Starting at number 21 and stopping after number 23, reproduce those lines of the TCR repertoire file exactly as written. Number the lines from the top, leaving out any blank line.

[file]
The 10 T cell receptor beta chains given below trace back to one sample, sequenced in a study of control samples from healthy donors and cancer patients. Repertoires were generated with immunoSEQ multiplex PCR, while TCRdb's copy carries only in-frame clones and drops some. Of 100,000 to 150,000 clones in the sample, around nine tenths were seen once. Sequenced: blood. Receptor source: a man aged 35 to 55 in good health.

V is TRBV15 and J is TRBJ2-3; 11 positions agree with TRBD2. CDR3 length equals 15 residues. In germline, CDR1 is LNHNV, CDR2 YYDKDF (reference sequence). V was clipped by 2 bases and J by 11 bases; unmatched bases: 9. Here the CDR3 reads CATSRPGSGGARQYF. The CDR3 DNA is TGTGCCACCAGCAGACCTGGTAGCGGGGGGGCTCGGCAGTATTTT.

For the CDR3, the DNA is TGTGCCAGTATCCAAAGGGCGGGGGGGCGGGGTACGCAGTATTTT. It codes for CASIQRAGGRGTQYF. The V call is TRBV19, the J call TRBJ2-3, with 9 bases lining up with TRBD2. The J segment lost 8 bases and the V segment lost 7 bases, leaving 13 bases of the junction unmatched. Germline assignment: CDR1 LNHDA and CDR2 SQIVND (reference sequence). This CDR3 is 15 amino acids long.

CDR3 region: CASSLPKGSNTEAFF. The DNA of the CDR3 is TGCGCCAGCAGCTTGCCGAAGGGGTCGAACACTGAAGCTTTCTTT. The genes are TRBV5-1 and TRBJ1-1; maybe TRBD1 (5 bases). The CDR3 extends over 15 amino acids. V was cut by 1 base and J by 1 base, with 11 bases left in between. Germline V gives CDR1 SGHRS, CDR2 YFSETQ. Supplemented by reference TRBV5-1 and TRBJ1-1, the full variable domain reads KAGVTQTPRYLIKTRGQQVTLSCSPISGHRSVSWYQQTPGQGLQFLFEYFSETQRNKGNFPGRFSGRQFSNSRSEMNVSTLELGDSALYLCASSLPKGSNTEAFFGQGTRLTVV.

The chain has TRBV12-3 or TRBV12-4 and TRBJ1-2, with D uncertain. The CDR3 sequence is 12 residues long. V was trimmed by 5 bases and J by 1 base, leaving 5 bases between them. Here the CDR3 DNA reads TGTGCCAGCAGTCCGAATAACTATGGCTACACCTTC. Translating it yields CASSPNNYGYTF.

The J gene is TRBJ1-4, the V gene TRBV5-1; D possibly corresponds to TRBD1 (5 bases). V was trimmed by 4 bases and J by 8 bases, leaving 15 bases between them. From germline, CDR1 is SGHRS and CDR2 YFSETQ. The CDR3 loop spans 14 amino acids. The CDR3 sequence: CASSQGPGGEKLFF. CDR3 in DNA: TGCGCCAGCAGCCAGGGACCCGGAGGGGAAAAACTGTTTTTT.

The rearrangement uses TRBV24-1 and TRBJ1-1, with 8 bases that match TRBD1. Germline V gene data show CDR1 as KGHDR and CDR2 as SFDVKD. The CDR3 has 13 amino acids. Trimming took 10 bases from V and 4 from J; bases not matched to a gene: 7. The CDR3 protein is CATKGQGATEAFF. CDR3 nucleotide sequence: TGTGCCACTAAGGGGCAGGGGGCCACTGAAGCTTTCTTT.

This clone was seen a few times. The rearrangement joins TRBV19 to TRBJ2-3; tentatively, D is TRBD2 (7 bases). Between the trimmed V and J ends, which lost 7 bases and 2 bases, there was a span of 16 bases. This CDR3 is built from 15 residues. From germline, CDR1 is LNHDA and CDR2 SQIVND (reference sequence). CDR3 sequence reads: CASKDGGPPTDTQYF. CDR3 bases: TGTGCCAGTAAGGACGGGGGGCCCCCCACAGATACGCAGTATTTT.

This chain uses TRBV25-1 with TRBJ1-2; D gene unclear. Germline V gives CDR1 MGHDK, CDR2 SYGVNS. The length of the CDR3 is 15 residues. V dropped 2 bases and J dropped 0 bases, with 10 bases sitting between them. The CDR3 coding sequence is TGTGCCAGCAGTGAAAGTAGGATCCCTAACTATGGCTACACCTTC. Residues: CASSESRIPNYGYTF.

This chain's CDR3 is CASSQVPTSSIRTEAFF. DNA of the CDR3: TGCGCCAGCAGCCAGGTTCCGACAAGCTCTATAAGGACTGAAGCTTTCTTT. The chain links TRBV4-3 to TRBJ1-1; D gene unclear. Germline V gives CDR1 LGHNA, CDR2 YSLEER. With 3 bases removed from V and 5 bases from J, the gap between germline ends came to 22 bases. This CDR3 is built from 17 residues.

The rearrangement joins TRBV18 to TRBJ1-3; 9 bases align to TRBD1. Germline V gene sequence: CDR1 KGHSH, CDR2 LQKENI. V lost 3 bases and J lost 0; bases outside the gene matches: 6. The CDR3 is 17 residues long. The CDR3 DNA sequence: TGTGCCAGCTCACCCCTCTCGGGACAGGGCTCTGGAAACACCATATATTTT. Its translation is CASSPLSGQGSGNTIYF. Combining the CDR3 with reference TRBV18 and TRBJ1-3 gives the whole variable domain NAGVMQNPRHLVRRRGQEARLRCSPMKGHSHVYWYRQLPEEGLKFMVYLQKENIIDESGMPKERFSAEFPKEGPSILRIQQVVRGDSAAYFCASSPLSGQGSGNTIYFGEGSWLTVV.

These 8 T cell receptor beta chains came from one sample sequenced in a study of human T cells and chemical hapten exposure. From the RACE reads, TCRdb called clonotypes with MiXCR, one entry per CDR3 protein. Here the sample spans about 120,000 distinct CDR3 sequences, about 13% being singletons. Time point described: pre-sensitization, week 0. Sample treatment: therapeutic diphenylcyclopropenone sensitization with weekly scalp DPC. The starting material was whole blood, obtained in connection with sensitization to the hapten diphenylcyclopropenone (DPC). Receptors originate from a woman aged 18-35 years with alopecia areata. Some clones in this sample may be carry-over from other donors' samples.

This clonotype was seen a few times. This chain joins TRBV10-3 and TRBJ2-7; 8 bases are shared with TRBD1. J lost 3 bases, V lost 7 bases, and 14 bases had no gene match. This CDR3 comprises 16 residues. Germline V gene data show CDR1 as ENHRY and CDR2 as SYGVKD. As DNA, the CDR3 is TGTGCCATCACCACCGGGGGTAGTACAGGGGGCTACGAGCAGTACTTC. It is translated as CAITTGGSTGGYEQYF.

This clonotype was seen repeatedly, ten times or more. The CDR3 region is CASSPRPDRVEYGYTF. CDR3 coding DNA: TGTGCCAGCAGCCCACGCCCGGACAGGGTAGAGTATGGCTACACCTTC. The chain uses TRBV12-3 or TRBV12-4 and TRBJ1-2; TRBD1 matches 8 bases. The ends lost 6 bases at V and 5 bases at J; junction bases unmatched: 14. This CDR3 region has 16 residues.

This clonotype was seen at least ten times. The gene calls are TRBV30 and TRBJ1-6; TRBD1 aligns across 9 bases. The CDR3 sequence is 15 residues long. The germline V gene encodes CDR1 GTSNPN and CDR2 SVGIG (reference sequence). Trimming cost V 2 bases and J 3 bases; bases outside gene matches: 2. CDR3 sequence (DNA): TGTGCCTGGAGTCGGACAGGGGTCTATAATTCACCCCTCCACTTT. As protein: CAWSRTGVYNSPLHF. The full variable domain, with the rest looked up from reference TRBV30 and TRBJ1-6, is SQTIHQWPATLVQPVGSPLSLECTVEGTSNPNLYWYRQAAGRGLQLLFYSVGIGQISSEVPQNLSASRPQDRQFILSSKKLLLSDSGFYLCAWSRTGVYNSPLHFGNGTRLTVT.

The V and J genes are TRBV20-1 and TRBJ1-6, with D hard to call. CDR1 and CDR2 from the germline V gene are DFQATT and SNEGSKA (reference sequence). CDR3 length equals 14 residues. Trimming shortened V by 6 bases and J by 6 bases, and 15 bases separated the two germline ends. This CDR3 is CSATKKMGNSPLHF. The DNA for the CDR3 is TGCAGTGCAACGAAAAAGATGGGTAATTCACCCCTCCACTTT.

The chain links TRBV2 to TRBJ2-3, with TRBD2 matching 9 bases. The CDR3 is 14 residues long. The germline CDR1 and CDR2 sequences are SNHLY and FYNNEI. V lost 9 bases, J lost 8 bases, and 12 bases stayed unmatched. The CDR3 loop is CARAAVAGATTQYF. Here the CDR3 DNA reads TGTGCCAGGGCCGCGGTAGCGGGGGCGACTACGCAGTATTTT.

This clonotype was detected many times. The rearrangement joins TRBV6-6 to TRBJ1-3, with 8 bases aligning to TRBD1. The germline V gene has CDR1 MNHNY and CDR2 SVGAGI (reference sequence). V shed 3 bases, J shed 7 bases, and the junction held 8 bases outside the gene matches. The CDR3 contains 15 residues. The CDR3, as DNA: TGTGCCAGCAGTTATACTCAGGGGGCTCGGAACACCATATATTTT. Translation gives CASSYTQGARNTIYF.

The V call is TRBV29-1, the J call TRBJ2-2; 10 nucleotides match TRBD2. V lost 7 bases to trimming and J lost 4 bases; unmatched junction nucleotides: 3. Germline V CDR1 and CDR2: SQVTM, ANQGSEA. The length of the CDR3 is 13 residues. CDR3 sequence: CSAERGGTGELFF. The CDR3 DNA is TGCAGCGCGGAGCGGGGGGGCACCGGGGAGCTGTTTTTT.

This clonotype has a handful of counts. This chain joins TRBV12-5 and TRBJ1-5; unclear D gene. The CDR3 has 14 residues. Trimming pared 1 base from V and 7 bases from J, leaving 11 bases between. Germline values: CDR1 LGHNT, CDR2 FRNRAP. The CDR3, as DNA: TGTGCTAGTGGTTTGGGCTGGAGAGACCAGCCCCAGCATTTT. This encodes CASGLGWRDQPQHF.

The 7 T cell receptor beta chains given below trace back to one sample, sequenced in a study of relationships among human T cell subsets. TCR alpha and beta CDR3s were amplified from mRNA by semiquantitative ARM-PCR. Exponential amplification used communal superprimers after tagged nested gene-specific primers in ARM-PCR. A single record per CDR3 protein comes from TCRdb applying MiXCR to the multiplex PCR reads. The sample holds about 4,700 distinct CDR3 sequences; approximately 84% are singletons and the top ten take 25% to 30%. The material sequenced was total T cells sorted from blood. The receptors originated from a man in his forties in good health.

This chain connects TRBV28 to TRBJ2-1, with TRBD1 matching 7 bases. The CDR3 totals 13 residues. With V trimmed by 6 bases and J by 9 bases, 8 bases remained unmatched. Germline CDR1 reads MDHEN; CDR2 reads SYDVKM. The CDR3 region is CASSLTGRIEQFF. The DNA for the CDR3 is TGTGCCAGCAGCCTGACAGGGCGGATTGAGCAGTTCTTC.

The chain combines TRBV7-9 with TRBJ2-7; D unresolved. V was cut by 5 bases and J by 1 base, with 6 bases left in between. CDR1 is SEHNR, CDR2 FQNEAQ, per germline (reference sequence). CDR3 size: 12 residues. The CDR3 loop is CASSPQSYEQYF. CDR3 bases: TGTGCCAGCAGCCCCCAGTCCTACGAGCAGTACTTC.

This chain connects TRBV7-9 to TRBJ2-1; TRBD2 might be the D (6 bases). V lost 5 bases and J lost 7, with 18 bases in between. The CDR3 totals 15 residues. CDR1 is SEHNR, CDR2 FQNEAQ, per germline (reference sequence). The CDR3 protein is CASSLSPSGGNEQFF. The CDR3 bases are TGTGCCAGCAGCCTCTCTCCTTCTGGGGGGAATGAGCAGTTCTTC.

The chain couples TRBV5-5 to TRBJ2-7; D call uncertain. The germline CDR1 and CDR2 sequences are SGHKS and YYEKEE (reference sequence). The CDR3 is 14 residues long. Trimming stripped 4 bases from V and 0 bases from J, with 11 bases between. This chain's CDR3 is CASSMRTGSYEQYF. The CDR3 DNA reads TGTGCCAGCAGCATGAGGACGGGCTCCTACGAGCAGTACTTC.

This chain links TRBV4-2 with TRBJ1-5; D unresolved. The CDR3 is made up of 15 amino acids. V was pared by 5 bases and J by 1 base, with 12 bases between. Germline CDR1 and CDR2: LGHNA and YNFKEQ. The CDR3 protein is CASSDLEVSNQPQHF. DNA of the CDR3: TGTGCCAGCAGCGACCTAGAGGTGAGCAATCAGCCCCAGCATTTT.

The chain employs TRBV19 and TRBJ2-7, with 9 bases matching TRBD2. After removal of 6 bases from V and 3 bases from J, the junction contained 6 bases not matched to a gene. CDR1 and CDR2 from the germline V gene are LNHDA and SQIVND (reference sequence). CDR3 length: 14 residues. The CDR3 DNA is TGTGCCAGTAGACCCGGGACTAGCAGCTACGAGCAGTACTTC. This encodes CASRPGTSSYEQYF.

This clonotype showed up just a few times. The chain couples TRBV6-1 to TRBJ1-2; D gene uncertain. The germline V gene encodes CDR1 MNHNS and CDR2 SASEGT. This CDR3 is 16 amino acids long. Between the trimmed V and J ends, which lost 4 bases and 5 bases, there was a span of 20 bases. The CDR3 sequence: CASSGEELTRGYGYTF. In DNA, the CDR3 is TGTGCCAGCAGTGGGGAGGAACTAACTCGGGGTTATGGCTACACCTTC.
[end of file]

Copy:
The 7 T cell receptor beta chains given below trace back to one sample, sequenced in a study of relationships among human T cell subsets. TCR alpha and beta CDR3s were amplified from mRNA by semiquantitative ARM-PCR. Exponential amplification used communal superprimers after tagged nested gene-specific primers in ARM-PCR. A single record per CDR3 protein comes from TCRdb applying MiXCR to the multiplex PCR reads. The sample holds about 4,700 distinct CDR3 sequences; approximately 84% are singletons and the top ten take 25% to 30%. The material sequenced was total T cells sorted from blood. The receptors originated from a man in his forties in good health.

This chain connects TRBV28 to TRBJ2-1, with TRBD1 matching 7 bases. The CDR3 totals 13 residues. With V trimmed by 6 bases and J by 9 bases, 8 bases remained unmatched. Germline CDR1 reads MDHEN; CDR2 reads SYDVKM. The CDR3 region is CASSLTGRIEQFF. The DNA for the CDR3 is TGTGCCAGCAGCCTGACAGGGCGGATTGAGCAGTTCTTC.

The chain combines TRBV7-9 with TRBJ2-7; D unresolved. V was cut by 5 bases and J by 1 base, with 6 bases left in between. CDR1 is SEHNR, CDR2 FQNEAQ, per germline (reference sequence). CDR3 size: 12 residues. The CDR3 loop is CASSPQSYEQYF. CDR3 bases: TGTGCCAGCAGCCCCCAGTCCTACGAGCAGTACTTC.